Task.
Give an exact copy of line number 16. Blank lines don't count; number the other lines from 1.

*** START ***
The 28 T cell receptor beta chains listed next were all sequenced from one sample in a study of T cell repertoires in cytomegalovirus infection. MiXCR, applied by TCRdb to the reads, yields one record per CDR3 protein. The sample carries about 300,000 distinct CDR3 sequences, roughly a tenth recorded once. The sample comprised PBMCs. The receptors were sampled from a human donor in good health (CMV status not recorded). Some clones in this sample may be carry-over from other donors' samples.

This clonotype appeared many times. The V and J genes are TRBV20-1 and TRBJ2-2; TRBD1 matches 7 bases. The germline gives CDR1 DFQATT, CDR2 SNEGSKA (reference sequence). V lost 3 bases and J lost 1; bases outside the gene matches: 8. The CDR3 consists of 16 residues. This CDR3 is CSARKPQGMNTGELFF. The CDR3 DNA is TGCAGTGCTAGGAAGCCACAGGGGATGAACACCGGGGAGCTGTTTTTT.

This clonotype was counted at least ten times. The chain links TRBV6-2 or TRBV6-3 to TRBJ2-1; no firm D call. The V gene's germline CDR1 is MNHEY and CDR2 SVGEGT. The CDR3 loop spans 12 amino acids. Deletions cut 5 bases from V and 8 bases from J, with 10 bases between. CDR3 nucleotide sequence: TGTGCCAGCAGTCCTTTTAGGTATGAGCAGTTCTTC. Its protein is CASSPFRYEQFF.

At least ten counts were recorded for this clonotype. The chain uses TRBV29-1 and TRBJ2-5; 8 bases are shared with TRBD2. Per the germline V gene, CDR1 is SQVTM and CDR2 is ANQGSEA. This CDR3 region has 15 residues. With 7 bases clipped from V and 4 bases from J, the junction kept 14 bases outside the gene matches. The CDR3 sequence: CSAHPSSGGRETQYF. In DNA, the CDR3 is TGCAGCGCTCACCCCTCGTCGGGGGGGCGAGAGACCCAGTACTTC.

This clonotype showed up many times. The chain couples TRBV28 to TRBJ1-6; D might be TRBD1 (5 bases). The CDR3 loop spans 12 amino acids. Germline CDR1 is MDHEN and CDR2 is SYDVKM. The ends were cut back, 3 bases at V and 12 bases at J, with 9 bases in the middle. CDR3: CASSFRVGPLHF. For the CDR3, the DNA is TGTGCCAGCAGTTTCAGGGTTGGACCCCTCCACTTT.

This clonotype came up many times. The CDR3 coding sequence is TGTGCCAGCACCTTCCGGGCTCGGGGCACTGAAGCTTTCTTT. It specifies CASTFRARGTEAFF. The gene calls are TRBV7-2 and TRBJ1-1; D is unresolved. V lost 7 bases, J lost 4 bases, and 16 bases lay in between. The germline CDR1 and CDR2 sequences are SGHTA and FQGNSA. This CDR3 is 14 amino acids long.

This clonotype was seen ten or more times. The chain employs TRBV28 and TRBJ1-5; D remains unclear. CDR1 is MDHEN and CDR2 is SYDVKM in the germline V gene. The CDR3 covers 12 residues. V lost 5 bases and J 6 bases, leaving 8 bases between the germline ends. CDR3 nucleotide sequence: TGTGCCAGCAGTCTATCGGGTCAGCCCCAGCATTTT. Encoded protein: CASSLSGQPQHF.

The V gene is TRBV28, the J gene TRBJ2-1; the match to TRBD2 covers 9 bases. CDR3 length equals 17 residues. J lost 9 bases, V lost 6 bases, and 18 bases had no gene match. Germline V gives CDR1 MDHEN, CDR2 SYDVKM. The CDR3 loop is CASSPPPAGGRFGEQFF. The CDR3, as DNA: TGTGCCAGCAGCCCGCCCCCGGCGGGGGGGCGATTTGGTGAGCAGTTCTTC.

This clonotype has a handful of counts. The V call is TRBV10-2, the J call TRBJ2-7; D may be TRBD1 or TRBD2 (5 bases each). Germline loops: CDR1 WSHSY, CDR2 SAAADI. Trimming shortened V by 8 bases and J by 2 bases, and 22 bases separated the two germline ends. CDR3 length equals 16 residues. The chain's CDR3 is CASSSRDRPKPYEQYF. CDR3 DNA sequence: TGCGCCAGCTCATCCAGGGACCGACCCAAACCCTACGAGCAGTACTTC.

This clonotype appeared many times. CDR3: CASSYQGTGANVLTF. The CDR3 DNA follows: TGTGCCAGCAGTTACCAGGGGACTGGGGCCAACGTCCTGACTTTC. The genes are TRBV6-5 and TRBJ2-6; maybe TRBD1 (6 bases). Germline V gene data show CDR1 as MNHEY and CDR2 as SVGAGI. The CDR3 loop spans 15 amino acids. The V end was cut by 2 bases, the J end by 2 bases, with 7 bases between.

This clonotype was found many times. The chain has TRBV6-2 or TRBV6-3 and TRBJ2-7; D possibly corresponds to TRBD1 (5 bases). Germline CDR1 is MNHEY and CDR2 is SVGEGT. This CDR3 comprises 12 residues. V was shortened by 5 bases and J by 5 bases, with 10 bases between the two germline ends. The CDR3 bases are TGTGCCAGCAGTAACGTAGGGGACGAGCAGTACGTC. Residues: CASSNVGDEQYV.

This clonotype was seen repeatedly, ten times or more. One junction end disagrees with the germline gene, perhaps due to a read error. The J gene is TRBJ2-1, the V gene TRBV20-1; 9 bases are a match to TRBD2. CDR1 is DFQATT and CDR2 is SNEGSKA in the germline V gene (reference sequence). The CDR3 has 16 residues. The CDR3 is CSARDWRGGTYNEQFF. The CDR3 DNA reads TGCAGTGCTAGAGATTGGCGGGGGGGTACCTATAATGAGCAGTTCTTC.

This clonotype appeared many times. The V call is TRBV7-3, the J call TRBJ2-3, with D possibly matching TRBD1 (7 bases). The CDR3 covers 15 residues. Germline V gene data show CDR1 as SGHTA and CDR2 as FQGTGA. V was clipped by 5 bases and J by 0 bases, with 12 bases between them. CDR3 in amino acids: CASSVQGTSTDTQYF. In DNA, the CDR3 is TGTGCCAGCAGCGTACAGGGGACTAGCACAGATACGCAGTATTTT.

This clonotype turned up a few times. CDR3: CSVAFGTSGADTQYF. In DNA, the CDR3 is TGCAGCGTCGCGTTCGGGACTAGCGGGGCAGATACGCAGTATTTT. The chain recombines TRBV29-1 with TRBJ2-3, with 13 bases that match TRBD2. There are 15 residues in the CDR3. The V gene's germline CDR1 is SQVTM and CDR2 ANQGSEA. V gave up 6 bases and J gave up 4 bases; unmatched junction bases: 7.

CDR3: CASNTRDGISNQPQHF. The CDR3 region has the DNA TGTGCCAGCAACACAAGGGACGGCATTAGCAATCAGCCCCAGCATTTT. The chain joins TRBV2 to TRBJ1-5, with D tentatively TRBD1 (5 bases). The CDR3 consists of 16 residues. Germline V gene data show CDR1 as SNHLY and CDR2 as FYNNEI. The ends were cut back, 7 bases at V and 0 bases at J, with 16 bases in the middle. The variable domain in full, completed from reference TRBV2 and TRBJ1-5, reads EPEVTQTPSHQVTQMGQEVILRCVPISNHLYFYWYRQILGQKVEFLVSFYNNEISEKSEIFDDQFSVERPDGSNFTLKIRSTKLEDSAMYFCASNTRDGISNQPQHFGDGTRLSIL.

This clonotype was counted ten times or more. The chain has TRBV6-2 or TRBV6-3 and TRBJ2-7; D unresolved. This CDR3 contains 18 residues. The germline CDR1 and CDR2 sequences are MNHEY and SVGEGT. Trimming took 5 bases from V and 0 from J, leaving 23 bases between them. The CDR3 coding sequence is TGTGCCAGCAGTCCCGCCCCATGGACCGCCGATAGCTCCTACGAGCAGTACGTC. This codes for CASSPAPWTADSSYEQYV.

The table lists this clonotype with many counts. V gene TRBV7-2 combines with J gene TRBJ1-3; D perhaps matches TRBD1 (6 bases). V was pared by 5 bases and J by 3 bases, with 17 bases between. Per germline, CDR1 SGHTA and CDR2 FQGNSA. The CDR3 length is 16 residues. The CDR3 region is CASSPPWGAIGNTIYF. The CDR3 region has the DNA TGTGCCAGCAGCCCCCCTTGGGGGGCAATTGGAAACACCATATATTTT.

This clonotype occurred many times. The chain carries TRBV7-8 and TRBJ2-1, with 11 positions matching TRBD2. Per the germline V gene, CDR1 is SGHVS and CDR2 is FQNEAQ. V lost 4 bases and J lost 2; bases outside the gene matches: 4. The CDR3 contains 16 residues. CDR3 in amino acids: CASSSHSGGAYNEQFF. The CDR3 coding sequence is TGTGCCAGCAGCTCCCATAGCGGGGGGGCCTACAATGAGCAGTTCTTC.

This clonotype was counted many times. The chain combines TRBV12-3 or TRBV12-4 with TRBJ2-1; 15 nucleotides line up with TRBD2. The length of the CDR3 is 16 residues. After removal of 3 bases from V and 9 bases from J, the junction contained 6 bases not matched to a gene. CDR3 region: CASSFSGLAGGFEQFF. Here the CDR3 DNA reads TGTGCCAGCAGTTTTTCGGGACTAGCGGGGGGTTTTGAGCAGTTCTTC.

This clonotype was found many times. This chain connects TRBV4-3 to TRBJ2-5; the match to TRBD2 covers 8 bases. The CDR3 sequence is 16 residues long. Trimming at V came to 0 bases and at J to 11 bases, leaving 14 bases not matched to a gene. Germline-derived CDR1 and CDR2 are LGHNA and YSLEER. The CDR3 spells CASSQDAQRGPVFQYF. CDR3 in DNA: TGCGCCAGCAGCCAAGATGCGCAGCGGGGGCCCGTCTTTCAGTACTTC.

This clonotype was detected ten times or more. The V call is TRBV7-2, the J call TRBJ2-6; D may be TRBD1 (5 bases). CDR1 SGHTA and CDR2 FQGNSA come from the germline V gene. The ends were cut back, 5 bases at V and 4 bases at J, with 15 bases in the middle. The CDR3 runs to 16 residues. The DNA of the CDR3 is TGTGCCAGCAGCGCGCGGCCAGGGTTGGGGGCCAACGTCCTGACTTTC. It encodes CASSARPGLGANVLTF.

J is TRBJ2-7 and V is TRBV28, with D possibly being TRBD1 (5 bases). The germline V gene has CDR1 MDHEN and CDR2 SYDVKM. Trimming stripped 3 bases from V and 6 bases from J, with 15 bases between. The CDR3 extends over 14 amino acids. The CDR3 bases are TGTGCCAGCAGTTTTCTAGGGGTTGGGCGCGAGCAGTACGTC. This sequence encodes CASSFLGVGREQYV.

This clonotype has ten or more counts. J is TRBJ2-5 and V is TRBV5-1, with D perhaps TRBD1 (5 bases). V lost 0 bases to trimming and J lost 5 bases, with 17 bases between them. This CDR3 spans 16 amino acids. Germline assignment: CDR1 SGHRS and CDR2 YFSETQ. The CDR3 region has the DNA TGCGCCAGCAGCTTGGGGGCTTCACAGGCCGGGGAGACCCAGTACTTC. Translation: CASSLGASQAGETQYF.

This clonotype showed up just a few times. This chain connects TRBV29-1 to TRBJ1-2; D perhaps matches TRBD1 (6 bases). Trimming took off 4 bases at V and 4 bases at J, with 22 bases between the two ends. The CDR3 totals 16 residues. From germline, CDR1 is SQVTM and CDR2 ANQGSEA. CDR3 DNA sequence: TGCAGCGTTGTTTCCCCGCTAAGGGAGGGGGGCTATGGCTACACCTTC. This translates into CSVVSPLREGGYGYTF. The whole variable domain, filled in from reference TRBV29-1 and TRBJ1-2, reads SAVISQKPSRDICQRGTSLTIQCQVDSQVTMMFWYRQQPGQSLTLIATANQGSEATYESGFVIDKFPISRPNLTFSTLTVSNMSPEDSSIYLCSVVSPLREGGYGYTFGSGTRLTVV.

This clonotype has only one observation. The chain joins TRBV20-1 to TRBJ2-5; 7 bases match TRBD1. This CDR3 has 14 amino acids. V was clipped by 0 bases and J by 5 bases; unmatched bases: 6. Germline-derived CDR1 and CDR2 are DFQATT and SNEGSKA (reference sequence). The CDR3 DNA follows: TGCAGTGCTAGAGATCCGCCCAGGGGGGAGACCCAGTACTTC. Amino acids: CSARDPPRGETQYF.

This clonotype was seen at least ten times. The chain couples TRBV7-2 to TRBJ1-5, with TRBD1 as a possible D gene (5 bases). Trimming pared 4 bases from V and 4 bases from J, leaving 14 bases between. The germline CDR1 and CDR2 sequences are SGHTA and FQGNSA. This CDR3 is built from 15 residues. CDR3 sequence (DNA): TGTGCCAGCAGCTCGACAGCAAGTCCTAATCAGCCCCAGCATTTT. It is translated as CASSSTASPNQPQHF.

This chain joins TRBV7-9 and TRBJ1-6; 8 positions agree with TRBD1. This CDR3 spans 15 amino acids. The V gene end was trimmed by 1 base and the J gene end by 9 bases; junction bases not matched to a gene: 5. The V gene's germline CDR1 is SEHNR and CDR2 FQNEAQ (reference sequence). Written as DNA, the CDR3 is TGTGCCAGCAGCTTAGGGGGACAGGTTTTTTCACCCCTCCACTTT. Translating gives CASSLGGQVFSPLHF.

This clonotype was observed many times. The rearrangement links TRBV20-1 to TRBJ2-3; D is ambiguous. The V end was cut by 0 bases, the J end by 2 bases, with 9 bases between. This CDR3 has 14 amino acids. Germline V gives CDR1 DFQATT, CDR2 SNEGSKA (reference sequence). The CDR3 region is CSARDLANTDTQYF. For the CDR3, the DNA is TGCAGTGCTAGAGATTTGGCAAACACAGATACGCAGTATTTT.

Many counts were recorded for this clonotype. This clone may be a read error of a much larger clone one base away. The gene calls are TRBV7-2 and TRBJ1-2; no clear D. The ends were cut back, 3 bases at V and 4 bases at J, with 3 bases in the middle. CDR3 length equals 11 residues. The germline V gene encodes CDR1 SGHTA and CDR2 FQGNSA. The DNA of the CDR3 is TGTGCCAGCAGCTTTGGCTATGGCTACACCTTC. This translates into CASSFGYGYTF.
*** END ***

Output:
This clonotype was counted ten times or more. The chain has TRBV6-2 or TRBV6-3 and TRBJ2-7; D unresolved. This CDR3 contains 18 residues. The germline CDR1 and CDR2 sequences are MNHEY and SVGEGT. Trimming took 5 bases from V and 0 from J, leaving 23 bases between them. The CDR3 coding sequence is TGTGCCAGCAGTCCCGCCCCATGGACCGCCGATAGCTCCTACGAGCAGTACGTC. This codes for CASSPAPWTADSSYEQYV.